Jokkmokk, a city just north of the arctic circle, with a population of less than 3,000 residents.
It is the location of an annual market for the Sámi people (traditional reindeer herders from Sweden, Norway, Finland and Russia), held in February, every year, for over 400 years.
An outdoor market above the arctic circle in February? COUNT US IN!
For years, Claire had told me about this market, Jokkmokk Marknad. She told me that one day we would go. Claire’s like that, she doesn’t use words like ‘should try’ to go … we ‘would go’.
Sure enough, in February 2014 we headed up to Jokkmokk and the market!
When we first arrived, I was a bit disappointed. Here I was, above the arctic circle in Sweden … I expected reindeer and dog sleds … and I got Volvos and pick-up trucks.
As we approached the entrance, things changed.
Yes, people in line had brought their own reindeer hooked up to sleds. You know, to pull the kids, because lets face it, kids are really slow (especially in snow).
Okay, THIS was more like it!
First order of business … I heard there were some reindeer races?
Yup, that’s right. Before I knew it we were standing on a frozen lake getting ready to watch REINDEER RACES!
Before the race starts, the people sing a joik. This is a tradition folk music of the Sámi people. The music echoed across the lake and bounced back off the hills … amazing
Now, the race begins!
Let me explain a reindeer race … the reindeer aren’t really totally sure why they are there. They get all decked out, have a sled attached to them … yea, they do that all the time.
The people standing around start to ring bells and make noise. The reindeer, well, they try to get away from all that noise. You can see the people are laying down on their stomachs on these sleds. It’s because, you’re gonna fall off, this way you don’t have too far to fall!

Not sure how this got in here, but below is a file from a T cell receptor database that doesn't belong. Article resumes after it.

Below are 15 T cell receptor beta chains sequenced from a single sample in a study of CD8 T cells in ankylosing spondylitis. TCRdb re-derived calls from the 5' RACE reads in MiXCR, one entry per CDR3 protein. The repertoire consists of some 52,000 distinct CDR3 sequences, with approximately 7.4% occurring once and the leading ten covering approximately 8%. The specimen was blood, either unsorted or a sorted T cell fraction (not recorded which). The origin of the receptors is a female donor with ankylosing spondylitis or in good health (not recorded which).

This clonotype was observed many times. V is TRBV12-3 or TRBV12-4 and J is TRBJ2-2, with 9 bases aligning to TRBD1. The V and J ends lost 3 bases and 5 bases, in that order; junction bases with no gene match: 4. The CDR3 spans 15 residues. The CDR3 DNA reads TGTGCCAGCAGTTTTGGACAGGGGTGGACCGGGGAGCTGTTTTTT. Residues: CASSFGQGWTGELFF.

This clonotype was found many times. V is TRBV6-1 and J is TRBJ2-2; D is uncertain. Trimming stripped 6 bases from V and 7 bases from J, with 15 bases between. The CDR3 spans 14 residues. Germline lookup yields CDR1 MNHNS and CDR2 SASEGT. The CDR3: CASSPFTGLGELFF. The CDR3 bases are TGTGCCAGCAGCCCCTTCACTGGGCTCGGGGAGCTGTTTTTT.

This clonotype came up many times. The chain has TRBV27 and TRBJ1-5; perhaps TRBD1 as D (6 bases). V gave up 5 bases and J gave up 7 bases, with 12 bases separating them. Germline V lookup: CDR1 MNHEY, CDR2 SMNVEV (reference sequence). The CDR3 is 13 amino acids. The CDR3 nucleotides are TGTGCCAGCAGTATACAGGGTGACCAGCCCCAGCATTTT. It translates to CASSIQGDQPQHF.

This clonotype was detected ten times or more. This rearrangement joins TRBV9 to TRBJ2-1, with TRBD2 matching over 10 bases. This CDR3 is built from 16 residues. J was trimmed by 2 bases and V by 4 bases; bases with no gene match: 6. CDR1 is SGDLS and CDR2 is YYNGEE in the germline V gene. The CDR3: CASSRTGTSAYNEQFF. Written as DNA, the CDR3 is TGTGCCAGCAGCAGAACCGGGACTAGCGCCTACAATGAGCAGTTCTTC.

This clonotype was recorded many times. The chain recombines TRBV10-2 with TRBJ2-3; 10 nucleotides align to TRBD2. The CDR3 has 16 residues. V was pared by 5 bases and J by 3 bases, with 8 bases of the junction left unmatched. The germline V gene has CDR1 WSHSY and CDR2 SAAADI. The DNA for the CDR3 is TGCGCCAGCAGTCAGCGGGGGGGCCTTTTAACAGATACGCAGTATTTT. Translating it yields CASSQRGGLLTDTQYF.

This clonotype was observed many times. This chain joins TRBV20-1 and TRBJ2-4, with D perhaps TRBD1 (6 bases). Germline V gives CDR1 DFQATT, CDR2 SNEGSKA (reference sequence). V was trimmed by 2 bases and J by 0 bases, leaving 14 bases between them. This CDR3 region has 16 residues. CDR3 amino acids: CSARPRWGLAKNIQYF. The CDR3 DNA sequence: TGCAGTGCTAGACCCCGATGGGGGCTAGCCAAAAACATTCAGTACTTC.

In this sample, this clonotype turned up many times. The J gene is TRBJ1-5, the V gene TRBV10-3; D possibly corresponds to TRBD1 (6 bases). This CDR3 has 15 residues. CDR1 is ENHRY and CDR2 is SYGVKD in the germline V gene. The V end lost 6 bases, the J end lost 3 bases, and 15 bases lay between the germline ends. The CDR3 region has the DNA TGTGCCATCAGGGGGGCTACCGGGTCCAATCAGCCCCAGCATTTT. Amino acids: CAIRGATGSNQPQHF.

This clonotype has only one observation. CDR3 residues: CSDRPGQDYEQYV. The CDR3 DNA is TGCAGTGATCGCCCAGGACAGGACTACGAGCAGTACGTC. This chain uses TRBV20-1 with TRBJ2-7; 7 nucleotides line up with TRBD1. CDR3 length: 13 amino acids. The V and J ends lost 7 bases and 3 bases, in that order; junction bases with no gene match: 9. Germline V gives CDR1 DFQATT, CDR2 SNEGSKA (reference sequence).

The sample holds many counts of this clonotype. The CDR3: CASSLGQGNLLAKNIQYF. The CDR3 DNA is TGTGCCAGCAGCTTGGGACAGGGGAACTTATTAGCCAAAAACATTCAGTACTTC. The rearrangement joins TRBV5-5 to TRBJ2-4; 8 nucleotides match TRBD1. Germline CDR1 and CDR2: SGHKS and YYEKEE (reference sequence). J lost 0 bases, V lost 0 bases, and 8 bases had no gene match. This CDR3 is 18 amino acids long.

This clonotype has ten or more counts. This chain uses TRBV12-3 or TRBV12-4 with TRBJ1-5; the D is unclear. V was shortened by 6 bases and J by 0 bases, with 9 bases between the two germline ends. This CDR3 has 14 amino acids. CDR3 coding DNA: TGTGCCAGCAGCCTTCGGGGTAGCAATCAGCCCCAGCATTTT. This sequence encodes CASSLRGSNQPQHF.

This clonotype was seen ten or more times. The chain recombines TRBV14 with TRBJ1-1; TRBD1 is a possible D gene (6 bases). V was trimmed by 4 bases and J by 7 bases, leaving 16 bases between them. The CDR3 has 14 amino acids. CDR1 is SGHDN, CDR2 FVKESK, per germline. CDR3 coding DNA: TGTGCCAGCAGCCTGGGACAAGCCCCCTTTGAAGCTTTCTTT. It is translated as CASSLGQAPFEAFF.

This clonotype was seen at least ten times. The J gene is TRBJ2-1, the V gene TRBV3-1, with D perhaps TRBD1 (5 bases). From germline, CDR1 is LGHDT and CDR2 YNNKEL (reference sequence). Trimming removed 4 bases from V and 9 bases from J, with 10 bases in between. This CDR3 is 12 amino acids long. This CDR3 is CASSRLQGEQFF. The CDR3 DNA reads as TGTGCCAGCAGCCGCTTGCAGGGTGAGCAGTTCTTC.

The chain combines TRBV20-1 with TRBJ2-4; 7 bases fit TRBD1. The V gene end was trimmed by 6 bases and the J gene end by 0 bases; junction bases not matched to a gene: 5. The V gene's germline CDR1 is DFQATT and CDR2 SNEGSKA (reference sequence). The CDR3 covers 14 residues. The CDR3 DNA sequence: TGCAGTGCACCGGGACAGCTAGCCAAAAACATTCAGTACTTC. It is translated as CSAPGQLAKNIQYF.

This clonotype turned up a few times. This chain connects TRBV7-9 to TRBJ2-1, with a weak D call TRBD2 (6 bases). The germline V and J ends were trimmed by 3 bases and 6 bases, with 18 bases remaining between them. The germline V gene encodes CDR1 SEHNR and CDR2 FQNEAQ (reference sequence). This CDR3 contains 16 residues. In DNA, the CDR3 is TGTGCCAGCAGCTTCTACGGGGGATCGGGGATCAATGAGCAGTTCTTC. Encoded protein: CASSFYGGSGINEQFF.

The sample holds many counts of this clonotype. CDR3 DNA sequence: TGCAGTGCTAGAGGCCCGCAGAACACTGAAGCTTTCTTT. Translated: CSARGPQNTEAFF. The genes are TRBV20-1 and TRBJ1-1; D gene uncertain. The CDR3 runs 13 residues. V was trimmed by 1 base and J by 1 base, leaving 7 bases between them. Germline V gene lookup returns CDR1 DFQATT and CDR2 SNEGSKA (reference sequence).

I think I may have seen two people actually cross the finish line still on the sled.
Okay, standing in the cold watching these races made me hungry. Surely there would be interesting food here … again, the market did not disappoint!
I found a few vendors selling Suovas. Suovas itself is smoked reindeer, sliced thinly. I chose to go to the Suovas Kungen (the Suovas King) for my snack! I was getting a ‘street food’ serving.
The suovas was served wrapped in a tunnbröd (a Swedish flat bread), with a creamy lingonberry sauce drizzled on top. Kind of a Sámi shawarma!
How was it? Absolutely delicious! Very smokey, tender meat … nice and hot, which in this situation is probably the most desired thing!
The other way to warm up is coffee. Of course, up north, they do it a bit differently.
This is coffee with kaffeost, which literally means coffee cheese. The cheese has a spongy texture, similar to haloumi. It isn’t aged and it hasn’t been salted or made savoury in any way, so it really is just creamy and a bit sweet.
The cheese is cut into small cubes and placed in a cup. Once coffee is poured on it, the cheese absorbs the coffee (it doesn’t melt at all).
Amazingly tasty … you’ll all get a chance to try it if you like . Tomorrow we’ll be posting a recipe for making your own kaffeost at home!
Okay, so we didn’t come here just to eat … time for us to see the Market!
Many vendors from Finland, Norway and even Russia
Lots of traditional crafts, reindeer skins, hats, boots, gloves …
Reindeer pulling sleighs!
also many opportunities to pet a reindeer … having just discovered how tasty they were, I thought it would be better if I didn’t get too attached!
It was getting towards dinner time. I’m not gonna say it was getting dark. We’re talking the arctic in February … so it’s either getting dark or dark most of the day. It had been dark since early afternoon!
What’s more Swedish than pizza? (Seriously, Swedes eat more pizza than ANYONE!)
Of course, this pizza has smoked reindeer (suovas) and lingonberry cream sauce on it. Certainly never had something like this before! In case you are wondering … yes, it was delicious.
What happens after dinner at the Market?
A beer tent!
This is something a Canadian can understand!
Thus was our day at Jokkmokk Marknad. We came a long distance and were warmly welcomed by the people of Jokkmokk and the Sámi .
This is why we travel! (I don’t think we’ll look at reindeer the same way again).